Dacia Duster road test
More polished and better equipped than before, the new Duster is a true bargain.
What is it?
The second generation of Dacia’s cut-price SUV. Despite a modest price hike, the new Duster’s bargain-basement cost remains a big part of the car’s appeal.
How green is it?
Not especially. There are no electric or hybrid versions, and the 2WD petrol achieves 43.5mpg and emits 149g/km of CO2. The 2WD diesel returns 64.2mpg and emits 115g/km.
Who should buy one?
Anyone shopping for an SUV of this size who knows the value of a pound should consider the Duster. Brand snobs will have to look elsewhere.
Road test by David Motton, August 2018
DRIVING AND PERFORMANCE
The old Duster had many things going for it, but the driving experience wasn’t one of them. From the driver’s seat, it’s clear that Dacia has made a number of improvements.
The new model has electric power steering offering more assistance. Turning the wheel takes 35% less effort, according to Dacia. It certainly makes for easier parking, and as speeds increase the Duster generally feels less vague and cumbersome than before.
It’s not a car that keen drivers will really relish – handling is neat enough but the Duster is nothing like as agile as a Mazda CX-3 or Seat Arona. Instead, comfort has been the priority. Really rough surfaces can send a shudder through the cabin, but for the most part the pliant suspension smoothes the road rather well.
Dacia has also worked hard to make the Duster quieter, with more soundproofing, thicker glass and a more rigid front-end structure to keep noise at bay. Anyone familiar with the old car will immediately notice the improvement. You can still hear wind and road noise at motorway speeds, but not enough to make long trips tiresome.
You’ll hear the petrol engine, too. In the fifth of five gears it’s turning over 3000rpm at 70mph. However, it’s not until around 4500rpm that the 1.6-litre unit starts to sound rowdy.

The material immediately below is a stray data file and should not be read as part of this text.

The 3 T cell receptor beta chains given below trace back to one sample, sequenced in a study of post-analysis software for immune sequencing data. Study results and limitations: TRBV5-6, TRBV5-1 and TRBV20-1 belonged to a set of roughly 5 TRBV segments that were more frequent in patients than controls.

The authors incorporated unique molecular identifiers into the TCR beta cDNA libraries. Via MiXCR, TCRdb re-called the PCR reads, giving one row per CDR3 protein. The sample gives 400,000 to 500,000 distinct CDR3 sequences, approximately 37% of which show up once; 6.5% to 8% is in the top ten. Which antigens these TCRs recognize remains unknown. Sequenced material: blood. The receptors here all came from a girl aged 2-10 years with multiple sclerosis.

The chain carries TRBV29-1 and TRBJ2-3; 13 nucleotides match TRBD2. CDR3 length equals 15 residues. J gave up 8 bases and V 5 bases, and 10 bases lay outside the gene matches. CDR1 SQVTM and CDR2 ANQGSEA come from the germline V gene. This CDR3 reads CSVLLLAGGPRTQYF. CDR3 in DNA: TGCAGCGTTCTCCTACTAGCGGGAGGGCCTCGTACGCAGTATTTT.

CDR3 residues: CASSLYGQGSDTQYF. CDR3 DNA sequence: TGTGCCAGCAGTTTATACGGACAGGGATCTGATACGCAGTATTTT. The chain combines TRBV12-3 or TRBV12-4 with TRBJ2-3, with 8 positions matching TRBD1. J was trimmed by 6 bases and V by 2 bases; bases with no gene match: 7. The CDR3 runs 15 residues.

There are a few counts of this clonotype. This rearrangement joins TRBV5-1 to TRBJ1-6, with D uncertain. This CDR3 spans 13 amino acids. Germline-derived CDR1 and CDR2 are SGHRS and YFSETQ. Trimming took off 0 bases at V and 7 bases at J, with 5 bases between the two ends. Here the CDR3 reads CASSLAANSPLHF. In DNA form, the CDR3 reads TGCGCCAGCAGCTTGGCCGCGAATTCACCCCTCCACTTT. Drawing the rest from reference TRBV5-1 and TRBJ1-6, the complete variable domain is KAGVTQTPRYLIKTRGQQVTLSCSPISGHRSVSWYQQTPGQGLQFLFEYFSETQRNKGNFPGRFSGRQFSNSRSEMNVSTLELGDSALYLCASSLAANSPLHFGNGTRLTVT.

Don’t expect the increase in volume to coincide with a sudden surge of acceleration. With just 115hp and 115lb ft of torque, the Duster petrol seems to build speed in slow motion. For more overtaking punch there’s a 1.5-litre diesel with 115hp and 192lb ft of torque. Or if you’d rather stick with petrol power and efficient petrol engine will be added to the range in the first quarter of the year.
We haven’t driven the production version of the diesel, but did take a left-hand drive car with a slightly less powerful diesel engine around an off-road course. It showed that 4×4 versions of the Duster have true off-road credentials.
SPACE AND PRACTICALITY
Very few cars offer as much space as the Duster for so little money. That was true of the old model, but many of that car’s rough edges have now been smoothed over.
The dashboard design has been thoroughly modernised. It doesn’t have the soft-touch textures you might find in more expensive rivals, but it’s a lot less drab and utilitarian than it used to be.
There’s more height adjustment for the front seat, so you can sit up nice and tall, and the seat itself has been redesigned to improve long-distance comfort. We certainly had no aches after our test drive, although it’s irritating that there’s no rest for your left foot.
There’s grown-up friendly head and legroom in the back of the car, too, and the rear doors open very wide so it’s easy to get in and out.
Boot space is generous. The 445-litre capacity is greater than a Nissan Qashqai’s, despite the Nissan costing thousands of pounds more.
Dacia has included more safety kit in the new car, including blind spot detection on top-spec models. However, that wasn’t enough to please Euro NCAP who awarded the new Duster three out of five stars. One of the key omissions from the Dacia’s specification is autonomous emergency braking, which isn’t even on the options list. Even on a budget car we’d like this technology to be available, ideally as standard.
We’d steer clear of the Access model – the headline grabbing £9995 price tis tempting, but not the lack of air conditioning or a radio. Essential spec includes these essentials and more for £11,595. Step up to Comfort for alloy wheels, a leather steering wheel, cruise control, an onboard computer, satnav and a rear-view camera, with prices from £13,195. Prestige cars have larger alloys, part-leather upholstery and climate control, with prices from £14,395.
Even allowing for the poor spec of the most basic car, the Duster is an absolute bargain. It makes even budget rivals like the SsangYong Tivoli look expensive. However, it will cost more to fuel than rivals with more sophisticated engines, with an official combined figure of 64.2mpg for the two-wheel-drive diesel. Insurance costs should be low, however, with starting from group 9 and ending at group 14.
WE SAY More polished and better equipped than before, the new Duster is a true bargain.
AT A GLANCE:
Performance: 0-62 in 11.9 seconds
Figures for the SCe 115 4×2 Comfort